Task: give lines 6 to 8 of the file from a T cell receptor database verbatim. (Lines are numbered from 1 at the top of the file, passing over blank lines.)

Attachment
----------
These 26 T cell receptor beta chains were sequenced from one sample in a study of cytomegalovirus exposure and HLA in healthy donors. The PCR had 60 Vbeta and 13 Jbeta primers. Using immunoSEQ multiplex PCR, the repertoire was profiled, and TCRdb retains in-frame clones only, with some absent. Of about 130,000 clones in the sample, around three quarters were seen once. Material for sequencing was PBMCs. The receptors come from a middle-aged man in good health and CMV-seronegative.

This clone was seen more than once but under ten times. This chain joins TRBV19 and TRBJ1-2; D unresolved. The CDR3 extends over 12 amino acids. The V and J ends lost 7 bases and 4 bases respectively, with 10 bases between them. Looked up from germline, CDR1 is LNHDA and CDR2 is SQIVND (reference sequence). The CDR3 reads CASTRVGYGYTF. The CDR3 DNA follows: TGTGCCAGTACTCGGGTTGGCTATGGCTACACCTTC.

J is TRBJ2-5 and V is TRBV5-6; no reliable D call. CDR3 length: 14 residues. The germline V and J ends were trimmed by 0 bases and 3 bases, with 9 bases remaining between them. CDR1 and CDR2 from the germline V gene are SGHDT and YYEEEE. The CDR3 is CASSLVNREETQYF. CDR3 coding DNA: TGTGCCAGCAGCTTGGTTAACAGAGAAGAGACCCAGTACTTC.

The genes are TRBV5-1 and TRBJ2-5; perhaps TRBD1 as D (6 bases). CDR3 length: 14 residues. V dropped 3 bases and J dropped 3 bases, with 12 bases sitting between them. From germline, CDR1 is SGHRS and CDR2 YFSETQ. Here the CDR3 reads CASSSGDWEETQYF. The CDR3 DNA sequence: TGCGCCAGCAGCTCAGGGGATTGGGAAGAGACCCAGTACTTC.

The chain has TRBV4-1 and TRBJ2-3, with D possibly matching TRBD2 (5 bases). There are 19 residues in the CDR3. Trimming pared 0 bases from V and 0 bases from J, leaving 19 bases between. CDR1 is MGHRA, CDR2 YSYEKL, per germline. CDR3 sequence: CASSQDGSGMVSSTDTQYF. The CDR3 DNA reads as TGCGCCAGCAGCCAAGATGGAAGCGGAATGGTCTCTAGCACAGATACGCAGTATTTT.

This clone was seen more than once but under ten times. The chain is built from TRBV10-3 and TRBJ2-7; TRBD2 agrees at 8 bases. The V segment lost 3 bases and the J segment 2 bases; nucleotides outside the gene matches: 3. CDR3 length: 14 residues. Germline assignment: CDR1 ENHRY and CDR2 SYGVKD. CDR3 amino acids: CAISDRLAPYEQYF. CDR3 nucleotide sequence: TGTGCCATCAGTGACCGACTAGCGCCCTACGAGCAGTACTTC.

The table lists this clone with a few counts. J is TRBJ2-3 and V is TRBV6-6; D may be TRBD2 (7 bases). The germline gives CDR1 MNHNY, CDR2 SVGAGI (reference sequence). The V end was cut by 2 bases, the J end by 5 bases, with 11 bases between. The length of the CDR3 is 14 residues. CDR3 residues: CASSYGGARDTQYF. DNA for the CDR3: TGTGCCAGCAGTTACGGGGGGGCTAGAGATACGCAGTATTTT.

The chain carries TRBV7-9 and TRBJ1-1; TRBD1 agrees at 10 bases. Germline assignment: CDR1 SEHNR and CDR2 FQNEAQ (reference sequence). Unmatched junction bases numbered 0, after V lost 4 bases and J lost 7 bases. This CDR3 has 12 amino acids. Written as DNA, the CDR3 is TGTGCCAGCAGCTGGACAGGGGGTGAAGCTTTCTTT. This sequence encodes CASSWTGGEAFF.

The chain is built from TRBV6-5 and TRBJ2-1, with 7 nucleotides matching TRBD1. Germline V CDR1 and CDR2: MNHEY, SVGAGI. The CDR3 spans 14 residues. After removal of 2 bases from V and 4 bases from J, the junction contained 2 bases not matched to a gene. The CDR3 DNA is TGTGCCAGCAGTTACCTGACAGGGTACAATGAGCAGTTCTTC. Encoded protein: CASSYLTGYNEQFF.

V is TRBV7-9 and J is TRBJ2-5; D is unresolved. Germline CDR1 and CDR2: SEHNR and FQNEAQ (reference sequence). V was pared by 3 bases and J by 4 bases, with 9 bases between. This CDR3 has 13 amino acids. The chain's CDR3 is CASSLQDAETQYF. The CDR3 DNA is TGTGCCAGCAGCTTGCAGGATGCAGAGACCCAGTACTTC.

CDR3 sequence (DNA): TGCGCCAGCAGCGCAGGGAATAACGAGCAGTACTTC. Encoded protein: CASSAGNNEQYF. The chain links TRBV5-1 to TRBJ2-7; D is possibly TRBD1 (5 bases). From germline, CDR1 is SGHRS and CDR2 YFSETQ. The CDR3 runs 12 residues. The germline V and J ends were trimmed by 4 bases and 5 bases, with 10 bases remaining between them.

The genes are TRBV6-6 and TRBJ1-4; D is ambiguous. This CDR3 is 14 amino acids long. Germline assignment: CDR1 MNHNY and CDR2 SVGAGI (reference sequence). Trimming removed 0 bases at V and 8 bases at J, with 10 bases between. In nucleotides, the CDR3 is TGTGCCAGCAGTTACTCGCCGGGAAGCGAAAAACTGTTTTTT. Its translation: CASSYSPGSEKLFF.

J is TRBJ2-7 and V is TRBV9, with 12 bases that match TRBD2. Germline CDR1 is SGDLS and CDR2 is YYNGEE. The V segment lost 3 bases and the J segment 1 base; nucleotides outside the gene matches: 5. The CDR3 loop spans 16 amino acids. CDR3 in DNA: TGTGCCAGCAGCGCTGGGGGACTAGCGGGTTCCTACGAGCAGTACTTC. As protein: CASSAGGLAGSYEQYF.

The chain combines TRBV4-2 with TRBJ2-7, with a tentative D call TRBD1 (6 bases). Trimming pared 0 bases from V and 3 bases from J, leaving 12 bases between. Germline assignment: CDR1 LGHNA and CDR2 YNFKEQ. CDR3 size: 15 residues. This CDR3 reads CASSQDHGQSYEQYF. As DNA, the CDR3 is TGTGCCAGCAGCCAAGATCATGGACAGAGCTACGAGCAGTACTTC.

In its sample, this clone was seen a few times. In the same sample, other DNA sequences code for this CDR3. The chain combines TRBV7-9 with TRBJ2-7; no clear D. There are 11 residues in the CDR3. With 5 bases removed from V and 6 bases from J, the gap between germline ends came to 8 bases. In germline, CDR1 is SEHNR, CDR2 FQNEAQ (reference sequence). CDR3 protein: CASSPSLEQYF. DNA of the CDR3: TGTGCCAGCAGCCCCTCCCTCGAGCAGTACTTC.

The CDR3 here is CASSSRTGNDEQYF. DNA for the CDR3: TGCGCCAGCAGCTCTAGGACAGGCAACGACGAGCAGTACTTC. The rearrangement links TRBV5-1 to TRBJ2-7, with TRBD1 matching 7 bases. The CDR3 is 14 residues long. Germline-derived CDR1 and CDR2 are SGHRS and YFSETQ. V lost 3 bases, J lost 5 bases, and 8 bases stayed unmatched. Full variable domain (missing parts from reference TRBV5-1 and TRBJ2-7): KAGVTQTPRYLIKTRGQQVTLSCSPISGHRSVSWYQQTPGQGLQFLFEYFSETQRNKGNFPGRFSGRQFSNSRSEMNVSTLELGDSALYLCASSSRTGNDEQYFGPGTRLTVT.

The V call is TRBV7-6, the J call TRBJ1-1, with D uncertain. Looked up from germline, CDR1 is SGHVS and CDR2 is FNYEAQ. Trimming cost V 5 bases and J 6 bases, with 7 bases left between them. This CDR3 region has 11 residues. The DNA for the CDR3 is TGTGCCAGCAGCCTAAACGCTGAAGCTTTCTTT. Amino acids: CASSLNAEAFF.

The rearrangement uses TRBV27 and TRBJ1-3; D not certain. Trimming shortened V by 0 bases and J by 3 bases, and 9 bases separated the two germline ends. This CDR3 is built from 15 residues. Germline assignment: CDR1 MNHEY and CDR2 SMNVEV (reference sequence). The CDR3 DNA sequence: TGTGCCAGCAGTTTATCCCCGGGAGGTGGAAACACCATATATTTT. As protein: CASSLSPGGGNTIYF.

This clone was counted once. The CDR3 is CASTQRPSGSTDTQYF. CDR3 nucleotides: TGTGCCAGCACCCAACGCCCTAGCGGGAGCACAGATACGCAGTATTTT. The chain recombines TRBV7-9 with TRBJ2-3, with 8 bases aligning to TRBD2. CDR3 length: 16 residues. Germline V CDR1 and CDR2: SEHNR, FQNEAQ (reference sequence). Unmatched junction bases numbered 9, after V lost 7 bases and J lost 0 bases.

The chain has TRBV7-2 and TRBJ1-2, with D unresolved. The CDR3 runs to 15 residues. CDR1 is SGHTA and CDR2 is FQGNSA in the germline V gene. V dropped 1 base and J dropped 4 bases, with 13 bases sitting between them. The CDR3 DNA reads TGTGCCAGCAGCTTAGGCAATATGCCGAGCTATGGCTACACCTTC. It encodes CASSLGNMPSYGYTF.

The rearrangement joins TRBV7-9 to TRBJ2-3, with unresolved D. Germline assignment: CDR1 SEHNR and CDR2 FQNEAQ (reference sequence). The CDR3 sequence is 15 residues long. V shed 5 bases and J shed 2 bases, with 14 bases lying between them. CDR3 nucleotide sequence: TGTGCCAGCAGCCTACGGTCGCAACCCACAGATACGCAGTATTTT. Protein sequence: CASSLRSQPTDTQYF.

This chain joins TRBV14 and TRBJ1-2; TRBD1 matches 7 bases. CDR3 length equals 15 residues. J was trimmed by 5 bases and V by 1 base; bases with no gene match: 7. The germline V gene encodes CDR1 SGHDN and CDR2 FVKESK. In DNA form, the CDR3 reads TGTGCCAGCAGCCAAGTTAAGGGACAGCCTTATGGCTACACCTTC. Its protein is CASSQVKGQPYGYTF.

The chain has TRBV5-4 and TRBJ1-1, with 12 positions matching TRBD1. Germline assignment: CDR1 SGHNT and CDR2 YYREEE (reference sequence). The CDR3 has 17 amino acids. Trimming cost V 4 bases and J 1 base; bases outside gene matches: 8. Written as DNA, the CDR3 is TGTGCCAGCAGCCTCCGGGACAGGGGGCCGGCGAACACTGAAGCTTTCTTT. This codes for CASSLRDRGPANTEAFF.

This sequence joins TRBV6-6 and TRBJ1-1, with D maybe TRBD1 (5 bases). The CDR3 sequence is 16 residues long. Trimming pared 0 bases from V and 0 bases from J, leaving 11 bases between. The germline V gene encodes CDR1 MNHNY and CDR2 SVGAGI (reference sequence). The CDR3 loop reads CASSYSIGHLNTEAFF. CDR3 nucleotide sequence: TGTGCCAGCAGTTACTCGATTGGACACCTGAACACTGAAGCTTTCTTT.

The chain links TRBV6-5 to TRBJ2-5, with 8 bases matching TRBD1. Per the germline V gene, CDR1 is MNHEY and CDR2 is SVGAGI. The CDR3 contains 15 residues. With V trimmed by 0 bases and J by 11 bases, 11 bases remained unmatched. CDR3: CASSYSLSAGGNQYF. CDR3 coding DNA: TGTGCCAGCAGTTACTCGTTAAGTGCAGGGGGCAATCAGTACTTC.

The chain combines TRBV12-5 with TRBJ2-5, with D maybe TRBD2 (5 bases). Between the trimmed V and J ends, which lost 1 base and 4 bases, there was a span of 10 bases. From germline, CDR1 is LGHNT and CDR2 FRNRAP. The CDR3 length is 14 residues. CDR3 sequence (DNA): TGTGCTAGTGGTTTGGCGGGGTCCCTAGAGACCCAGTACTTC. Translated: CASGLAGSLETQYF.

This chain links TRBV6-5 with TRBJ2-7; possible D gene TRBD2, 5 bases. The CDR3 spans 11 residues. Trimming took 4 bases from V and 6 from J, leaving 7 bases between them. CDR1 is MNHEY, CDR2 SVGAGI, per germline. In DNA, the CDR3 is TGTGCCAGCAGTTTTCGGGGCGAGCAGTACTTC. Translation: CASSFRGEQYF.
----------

This clone was seen more than once but under ten times. The chain is built from TRBV10-3 and TRBJ2-7; TRBD2 agrees at 8 bases. The V segment lost 3 bases and the J segment 2 bases; nucleotides outside the gene matches: 3. CDR3 length: 14 residues. Germline assignment: CDR1 ENHRY and CDR2 SYGVKD. CDR3 amino acids: CAISDRLAPYEQYF. CDR3 nucleotide sequence: TGTGCCATCAGTGACCGACTAGCGCCCTACGAGCAGTACTTC.

The table lists this clone with a few counts. J is TRBJ2-3 and V is TRBV6-6; D may be TRBD2 (7 bases). The germline gives CDR1 MNHNY, CDR2 SVGAGI (reference sequence). The V end was cut by 2 bases, the J end by 5 bases, with 11 bases between. The length of the CDR3 is 14 residues. CDR3 residues: CASSYGGARDTQYF. DNA for the CDR3: TGTGCCAGCAGTTACGGGGGGGCTAGAGATACGCAGTATTTT.

The chain carries TRBV7-9 and TRBJ1-1; TRBD1 agrees at 10 bases. Germline assignment: CDR1 SEHNR and CDR2 FQNEAQ (reference sequence). Unmatched junction bases numbered 0, after V lost 4 bases and J lost 7 bases. This CDR3 has 12 amino acids. Written as DNA, the CDR3 is TGTGCCAGCAGCTGGACAGGGGGTGAAGCTTTCTTT. This sequence encodes CASSWTGGEAFF.